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Adjustable Seesaw

Putting the fun in "fundamental physics"
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A drawback of the conventional seesaw - or teeter totter as I believe they're known elsewhere - is that if two individuals of greatly differing weight (a doting but overweight father and his slender young daughter, for example) attempt to operate the device, the lighter of the two ends up spending much of their time suspended in air. No need for Tubby Dad to go on a diet just yet though - to solve this they simply require the Adjustable Seesaw.

The Adjustable Seesaw features a collar encircling the main beam of the seesaw. The collar is secured to the beam by a large rubberised wingnut. When the wingnut is undone, the beam can be slid through the collar, adjusting the distance from the pivot to the seats at either end. This obviously changes the characteristics of the seesaw, allowing a small child to lift her hefty parent with ease, or perhaps enabling a robin alighting at just the right moment to catapult the wino collapsed on the other seat over the fence.

The Adjustable Seesaw: it's entertaining, simple to use and provides an introduction to first class levers so fiendishly subtle, the kids won't detect the presence of funducation until it's far too late. Mwa ha ha ha!
DocBrown, Sep 06 2006

Love the idea (+) http://www.freepate...ne.com/5951406.html
[2 fries shy of a happy meal, Sep 06 2006]

[link]






       Another advantage is that it serves as a backyard trebuchet, sending the child screaming with joy into the air, and perhaps into the neighbor's yard.
ldischler, Sep 06 2006
  

       I just sit nearer to the fulcrum. This solution is more complex and therefore better.
wagster, Sep 06 2006
  

       baked   

       I spent a year in the US when I was young and they had these at the school I went to.
webfishrune, Sep 06 2006
  

       It also avoids the crushing of your delicate undercarriage [wags], since you can keep it on the plump padded seat at all times.

Which state was that [webfish]? It's just I've spent a fair amount of time in the US and I've never seen one.
DocBrown, Sep 06 2006
  

       I love the idea, but . . .   

       I've used a see-saw with a series of metal saddles that rest on the fulcrum tube. You pick up the entire board and move it until the leverages are as you desire (or within three inches of it). There's a loose chain under the whole thing so you can't take the board home with you.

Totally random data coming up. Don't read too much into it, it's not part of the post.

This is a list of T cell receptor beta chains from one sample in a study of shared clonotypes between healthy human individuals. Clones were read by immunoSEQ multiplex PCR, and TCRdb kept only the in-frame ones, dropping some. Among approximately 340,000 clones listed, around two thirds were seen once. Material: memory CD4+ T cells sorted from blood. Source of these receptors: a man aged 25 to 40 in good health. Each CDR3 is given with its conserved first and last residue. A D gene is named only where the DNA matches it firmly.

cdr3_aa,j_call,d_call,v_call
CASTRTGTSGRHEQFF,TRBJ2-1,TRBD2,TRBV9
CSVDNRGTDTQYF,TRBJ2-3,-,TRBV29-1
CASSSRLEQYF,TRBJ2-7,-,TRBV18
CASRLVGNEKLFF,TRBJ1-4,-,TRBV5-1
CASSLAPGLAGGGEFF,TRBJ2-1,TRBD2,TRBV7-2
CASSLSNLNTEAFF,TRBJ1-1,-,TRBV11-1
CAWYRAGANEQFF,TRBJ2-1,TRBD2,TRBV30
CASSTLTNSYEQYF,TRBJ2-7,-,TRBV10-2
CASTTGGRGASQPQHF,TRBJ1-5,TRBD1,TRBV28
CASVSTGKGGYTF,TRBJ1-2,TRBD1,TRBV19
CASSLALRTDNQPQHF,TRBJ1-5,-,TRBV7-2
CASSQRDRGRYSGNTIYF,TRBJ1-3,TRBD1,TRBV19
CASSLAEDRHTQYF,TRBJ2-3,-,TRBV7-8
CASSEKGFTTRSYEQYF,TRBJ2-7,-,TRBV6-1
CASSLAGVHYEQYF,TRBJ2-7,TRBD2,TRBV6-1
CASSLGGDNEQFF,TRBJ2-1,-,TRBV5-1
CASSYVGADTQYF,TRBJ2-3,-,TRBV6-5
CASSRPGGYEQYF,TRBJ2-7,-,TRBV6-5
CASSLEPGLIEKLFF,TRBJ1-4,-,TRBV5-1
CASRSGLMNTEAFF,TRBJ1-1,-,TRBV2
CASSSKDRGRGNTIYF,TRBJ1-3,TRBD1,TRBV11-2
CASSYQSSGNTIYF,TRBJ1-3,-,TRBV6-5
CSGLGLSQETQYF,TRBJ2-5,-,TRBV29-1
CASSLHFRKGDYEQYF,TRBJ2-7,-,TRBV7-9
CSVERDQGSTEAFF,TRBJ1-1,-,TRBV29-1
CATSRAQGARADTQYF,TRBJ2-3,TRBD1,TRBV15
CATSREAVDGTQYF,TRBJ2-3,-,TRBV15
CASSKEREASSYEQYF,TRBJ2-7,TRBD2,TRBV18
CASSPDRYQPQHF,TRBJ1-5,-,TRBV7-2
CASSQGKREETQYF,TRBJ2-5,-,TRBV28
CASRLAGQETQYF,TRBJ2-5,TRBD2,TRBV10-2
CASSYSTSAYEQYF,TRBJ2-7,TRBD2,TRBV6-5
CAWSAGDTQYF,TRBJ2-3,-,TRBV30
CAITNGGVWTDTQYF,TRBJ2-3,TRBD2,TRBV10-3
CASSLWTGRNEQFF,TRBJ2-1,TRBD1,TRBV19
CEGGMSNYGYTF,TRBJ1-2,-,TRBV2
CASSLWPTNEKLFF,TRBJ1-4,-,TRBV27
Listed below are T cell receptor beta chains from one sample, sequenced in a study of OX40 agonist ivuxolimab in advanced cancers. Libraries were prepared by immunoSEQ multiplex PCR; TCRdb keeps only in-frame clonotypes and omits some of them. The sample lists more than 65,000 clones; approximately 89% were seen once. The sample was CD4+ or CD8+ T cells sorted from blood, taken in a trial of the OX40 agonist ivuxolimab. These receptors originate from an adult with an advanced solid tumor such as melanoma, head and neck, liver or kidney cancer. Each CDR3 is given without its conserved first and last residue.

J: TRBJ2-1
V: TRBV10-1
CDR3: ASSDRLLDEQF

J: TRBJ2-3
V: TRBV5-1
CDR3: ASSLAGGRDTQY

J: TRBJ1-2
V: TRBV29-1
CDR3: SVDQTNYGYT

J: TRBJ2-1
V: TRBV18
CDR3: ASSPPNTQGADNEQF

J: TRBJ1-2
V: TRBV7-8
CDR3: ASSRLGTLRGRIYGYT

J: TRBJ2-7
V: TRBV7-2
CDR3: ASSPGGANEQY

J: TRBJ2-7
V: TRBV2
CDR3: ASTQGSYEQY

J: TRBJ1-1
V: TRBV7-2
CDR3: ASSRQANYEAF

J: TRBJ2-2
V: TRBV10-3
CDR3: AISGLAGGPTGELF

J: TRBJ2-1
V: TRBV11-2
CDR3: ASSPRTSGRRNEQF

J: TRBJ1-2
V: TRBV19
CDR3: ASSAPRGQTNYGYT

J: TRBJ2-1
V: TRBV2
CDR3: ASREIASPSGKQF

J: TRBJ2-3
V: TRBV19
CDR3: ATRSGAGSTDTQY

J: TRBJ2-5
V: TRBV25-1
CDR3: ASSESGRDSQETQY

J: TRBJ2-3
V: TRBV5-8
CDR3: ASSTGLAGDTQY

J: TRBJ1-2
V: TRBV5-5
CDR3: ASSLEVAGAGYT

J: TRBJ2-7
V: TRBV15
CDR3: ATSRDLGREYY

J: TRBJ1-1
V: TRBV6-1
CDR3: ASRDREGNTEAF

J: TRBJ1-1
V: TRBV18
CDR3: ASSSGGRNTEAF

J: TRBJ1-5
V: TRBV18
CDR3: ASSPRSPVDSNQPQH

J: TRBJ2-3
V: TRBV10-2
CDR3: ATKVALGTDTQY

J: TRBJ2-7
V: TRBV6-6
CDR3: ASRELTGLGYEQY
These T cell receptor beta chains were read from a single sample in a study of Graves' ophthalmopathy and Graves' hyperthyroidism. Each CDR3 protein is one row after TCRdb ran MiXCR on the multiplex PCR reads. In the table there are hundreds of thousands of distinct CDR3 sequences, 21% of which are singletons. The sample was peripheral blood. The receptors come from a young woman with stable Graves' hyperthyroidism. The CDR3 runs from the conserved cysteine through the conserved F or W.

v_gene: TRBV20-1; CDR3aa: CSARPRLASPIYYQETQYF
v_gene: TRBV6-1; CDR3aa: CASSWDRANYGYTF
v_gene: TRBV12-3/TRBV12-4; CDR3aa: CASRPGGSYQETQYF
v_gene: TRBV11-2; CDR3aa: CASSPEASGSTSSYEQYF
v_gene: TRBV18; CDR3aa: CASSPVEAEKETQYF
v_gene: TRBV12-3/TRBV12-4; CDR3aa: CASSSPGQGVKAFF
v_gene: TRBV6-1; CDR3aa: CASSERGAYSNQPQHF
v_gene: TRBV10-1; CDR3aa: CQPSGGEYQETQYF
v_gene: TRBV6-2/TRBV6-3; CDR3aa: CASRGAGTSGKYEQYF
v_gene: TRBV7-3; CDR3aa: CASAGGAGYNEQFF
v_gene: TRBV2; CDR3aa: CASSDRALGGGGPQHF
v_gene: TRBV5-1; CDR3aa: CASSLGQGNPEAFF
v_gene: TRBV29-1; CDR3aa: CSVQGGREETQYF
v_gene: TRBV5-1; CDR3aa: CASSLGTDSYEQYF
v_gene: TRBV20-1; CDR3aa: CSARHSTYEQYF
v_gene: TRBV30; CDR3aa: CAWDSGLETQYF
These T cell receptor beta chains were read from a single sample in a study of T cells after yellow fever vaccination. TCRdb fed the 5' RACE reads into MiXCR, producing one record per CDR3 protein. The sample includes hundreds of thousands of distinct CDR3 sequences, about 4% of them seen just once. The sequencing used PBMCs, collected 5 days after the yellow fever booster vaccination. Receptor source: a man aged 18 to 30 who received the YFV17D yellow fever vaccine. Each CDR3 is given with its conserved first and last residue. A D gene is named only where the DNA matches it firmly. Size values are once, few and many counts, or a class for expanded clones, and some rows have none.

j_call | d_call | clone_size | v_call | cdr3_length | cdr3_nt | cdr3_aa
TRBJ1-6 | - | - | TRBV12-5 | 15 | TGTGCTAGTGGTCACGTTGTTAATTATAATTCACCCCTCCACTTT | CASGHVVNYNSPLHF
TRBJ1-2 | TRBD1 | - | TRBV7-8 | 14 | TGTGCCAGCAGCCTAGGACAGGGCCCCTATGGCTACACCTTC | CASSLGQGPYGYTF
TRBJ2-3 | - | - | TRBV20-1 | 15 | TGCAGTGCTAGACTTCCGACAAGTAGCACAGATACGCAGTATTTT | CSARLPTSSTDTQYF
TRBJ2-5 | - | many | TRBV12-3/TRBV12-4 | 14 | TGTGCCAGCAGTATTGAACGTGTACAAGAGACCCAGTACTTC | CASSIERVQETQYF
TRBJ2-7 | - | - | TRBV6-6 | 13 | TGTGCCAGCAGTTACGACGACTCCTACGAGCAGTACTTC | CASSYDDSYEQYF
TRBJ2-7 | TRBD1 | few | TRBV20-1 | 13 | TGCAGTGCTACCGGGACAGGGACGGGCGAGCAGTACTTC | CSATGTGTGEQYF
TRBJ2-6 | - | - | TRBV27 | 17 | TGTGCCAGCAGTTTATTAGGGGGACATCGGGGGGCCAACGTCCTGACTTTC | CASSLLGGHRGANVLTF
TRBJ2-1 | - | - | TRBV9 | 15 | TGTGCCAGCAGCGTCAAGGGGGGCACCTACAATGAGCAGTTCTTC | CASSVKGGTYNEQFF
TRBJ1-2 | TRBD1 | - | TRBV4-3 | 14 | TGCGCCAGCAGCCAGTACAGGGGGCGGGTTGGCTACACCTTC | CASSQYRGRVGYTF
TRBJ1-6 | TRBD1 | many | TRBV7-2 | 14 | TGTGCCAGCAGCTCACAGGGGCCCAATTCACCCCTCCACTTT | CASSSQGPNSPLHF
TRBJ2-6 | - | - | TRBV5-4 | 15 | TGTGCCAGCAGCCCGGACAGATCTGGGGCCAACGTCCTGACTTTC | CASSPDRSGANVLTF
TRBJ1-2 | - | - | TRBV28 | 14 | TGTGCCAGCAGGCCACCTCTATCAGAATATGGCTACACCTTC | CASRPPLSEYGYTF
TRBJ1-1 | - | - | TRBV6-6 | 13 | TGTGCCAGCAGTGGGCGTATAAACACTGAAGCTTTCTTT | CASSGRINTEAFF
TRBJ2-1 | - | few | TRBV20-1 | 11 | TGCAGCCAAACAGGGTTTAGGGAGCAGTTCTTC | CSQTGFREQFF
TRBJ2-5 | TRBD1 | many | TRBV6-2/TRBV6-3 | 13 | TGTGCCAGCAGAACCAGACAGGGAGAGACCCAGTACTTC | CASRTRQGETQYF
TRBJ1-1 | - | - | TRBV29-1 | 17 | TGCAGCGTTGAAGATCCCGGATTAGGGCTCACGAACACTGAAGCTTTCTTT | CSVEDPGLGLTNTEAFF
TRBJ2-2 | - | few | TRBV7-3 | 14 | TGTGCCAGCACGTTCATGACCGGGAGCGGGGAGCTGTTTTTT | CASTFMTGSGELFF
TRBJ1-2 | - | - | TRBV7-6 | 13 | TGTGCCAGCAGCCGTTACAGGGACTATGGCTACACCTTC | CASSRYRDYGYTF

I Googled the title: "Adjustable see-saw apparatus - US Patent 5951406 from Patent Storm. The seesaw device is adjustable as to the lengths of the moment arms on the beam, ... "
baconbrain, Sep 06 2006
  

       The principle behind the first device you describe is the same [bacon], but this implementation is different (and better, in my not so humble opinion, giving infinitely variable adjustment rather than a crude and limited set of fixed configurations).

As for the patent, well, yeah, fair enough. I followed my standard procedure which is to check the HB and if it's not already on there I put it on. I assure you I did have the idea independently and since I'm UK-based and not subject to US patents...
DocBrown, Sep 06 2006
  

       I kinda thought you were UK when I saw "grub screw". I don't know what that means, but I assume that isn't about sex.   

       <Google>Okay, it's what Americans would call a "set screw". Probably with wings for easy turning.
baconbrain, Sep 06 2006
  

       Which state was that [webfish]?   

       Oklahoma   

       It worked like Baconbrain said.
webfishrune, Sep 07 2006
  

       //it's what Americans would call a "set screw". Probably with wings for easy turning.//   

       I thought a grub screw was always embedded and turned by an Allen key or similar, therefore if it had "wings" it would always be a hand screw.   

       [edit]   

       Just verified this, most online sources define both a grub screw and a set screw as "a small headless screw"
webfishrune, Sep 07 2006
  

       Wingnut
wagster, Sep 07 2006
  

       Wingscrew
webfishrune, Sep 07 2006
  

       That sounds fun
wagster, Sep 07 2006
  

       //It worked like [baconbrain] said//
Ah well in that case I'm happy to leave this up, as I think it's an improvement on that design and quite distinct.

I'm not sure whether I'm using the correct terminology for the screw, you're probably right about that [webfish].
  

       [edit] In light of comments above, have changed the main idea. Wingnut it is!
DocBrown, Sep 07 2006
  

       seesaw with teeth - pictures two long saws head to head, positioned cutting edge up, balancing in middle.... "two men enter, four halfs leave."
xenzag, Sep 09 2006
  
      
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